“God loves to pour out His Spirit with power on those who will dare to align radically their purposes with His.” ― Steve Childers
“Don’t you understand that we need to be childish in order to understand? Only a child sees things with perfect clarity, because it hasn’t developed all those filters which prevent us from seeing things that we don’t expect to see.” –Doug Adams
“Nothing in life is to be feared, it is only to be understood. Now is the time to understand more, so that we may fear less.” Marie Curie
“I would be lying if I said I cut out all dessert. When I’m training, I try to satisfy those cravings with a slightly healthier dessert, like a piece of dark chocolate or whipped cream and strawberries. Those are two of my favorites!” Josie Loren
Lesson Acts 2:1-21 (The Message)
1-4 When the Feast of Pentecost came, they were all together in one place. Without warning there was a sound like a strong wind, gale force—no one could tell where it came from. It filled the whole building. Then, like a wildfire, the Holy Spirit spread through their ranks, and they started speaking in a number of different languages as the Spirit prompted them.
5-11 There were many Jews staying in Jerusalem just then, devout pilgrims from all over the world. When they heard the sound, they came on the run. Then when they heard, one after another, their own mother tongues being spoken, they were thunderstruck. They couldn’t for the life of them figure out what was going on, and kept saying, “Aren’t these all Galileans? How come we’re hearing them talk in our various mother tongues?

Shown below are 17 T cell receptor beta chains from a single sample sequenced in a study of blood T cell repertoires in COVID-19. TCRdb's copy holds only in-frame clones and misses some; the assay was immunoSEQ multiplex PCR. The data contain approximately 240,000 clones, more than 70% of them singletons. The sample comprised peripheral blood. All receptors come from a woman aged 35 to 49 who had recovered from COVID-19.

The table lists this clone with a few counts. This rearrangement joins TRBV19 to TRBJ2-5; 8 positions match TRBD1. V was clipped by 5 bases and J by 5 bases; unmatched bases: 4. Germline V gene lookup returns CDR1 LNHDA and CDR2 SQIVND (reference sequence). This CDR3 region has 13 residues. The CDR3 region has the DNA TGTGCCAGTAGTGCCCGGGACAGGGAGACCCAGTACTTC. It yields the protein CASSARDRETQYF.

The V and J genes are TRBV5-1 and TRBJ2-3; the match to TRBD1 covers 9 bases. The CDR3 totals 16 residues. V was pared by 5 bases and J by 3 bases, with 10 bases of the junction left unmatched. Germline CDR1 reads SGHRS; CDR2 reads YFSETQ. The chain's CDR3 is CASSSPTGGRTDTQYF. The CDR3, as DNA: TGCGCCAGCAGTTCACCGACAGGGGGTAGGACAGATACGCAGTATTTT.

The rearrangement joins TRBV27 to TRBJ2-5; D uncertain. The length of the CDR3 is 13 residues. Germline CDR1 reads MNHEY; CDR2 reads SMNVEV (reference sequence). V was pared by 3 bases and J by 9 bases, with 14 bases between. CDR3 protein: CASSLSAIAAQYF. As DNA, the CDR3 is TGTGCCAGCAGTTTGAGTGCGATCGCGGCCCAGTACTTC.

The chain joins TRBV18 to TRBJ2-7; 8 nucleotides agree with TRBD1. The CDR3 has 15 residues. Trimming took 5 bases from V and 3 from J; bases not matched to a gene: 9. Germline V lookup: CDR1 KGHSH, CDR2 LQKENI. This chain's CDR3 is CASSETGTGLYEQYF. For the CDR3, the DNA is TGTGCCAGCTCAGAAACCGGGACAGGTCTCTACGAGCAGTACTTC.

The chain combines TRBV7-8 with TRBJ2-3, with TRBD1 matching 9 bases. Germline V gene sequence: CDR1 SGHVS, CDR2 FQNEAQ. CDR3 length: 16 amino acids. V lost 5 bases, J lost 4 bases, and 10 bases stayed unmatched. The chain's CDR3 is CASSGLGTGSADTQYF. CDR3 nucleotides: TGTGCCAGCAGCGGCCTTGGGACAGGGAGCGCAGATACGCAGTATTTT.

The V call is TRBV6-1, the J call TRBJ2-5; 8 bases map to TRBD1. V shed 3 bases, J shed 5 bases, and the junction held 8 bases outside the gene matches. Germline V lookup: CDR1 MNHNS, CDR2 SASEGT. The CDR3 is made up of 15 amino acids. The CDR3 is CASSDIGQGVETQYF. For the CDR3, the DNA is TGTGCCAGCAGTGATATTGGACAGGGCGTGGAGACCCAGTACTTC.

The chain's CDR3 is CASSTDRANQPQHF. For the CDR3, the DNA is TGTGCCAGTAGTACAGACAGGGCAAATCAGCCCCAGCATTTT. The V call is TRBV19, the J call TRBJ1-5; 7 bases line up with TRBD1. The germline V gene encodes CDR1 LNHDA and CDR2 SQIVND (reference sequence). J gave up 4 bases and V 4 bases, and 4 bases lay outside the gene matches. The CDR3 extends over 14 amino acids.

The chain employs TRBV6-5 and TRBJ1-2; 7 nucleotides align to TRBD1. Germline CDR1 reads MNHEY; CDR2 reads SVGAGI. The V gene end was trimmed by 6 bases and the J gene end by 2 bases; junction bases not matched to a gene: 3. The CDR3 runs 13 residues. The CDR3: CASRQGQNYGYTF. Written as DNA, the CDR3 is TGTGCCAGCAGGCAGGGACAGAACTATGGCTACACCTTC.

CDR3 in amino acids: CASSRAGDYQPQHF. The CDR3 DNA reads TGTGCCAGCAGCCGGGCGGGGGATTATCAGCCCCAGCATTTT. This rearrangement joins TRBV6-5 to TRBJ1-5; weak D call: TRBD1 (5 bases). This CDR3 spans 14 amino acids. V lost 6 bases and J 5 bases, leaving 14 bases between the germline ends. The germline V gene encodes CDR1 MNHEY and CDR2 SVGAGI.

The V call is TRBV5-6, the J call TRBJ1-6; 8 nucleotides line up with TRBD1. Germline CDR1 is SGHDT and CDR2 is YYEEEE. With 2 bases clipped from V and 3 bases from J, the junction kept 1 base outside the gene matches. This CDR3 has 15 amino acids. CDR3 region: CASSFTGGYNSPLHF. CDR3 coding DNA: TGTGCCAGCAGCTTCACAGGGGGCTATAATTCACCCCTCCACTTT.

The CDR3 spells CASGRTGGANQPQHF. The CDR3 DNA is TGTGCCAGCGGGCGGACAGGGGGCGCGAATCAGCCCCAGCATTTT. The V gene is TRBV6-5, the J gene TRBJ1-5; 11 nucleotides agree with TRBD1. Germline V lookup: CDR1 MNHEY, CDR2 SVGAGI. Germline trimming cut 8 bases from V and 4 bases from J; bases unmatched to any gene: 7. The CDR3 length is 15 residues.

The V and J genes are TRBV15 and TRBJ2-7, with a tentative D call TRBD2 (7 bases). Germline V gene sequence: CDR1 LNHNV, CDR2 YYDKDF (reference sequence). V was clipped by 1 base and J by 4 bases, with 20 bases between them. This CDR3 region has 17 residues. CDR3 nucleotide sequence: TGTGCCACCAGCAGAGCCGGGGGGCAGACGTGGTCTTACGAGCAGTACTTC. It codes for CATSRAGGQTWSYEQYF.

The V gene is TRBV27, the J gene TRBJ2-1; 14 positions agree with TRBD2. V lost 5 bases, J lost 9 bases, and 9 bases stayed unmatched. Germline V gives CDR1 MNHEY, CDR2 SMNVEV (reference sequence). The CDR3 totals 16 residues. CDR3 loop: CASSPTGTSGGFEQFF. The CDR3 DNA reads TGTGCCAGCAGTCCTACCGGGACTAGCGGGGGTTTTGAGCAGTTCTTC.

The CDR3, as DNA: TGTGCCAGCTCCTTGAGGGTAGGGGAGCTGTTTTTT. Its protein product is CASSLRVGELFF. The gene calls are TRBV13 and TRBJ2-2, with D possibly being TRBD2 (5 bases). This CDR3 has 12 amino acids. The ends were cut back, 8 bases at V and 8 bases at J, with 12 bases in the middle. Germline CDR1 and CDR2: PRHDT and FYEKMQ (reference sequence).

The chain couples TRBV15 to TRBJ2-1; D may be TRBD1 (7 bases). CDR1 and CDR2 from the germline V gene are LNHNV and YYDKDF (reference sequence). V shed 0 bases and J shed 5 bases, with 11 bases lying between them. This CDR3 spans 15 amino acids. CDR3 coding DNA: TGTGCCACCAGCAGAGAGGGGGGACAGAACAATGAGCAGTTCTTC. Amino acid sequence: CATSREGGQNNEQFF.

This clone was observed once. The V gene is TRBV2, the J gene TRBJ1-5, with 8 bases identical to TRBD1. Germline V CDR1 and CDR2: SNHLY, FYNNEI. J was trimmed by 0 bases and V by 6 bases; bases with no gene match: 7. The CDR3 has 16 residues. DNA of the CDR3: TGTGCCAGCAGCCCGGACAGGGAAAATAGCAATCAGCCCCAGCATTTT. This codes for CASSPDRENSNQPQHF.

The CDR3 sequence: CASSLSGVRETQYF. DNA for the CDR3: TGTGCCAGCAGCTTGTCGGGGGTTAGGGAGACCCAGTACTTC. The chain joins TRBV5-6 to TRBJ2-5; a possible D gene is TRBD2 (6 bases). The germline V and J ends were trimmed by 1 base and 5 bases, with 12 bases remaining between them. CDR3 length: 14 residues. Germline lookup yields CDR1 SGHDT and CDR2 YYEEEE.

Parthians, Medes, and Elamites;
Visitors from Mesopotamia, Judea, and Cappadocia,
Pontus and Asia, Phrygia and Pamphylia,
Egypt and the parts of Libya belonging to Cyrene;
Immigrants from Rome, both Jews and proselytes;
Even Cretans and Arabs!
“They’re speaking our languages, describing God’s mighty works!”
12 Their heads were spinning; they couldn’t make head or tail of any of it. They talked back and forth, confused: “What’s going on here?”
13 Others joked, “They’re drunk on cheap wine.”
Peter Speaks Up
14-21 That’s when Peter stood up and, backed by the other eleven, spoke out with bold urgency: “Fellow Jews, all of you who are visiting Jerusalem, listen carefully and get this story straight. These people aren’t drunk as some of you suspect. They haven’t had time to get drunk—it’s only nine o’clock in the morning. This is what the prophet Joel announced would happen:
“In the Last Days,” God says,
“I will pour out my Spirit
on every kind of people:
Your sons will prophesy,
also your daughters;
Your young men will see visions,
your old men dream dreams.
When the time comes,
I’ll pour out my Spirit
On those who serve me, men and women both,
and they’ll prophesy.
I’ll set wonders in the sky above
and signs on the earth below,
Blood and fire and billowing smoke,
the sun turning black and the moon blood-red,
Before the Day of the Lord arrives,
the Day tremendous and marvelous;
And whoever calls out for help
to me, God, will be saved.”
Questions for the Week
What are the important elements of a celebration for you?
How do you react to roadblocks in your life? (What is one you are facing right now?)
Who is one person in your life who really knew how to celebrate? How did they do that?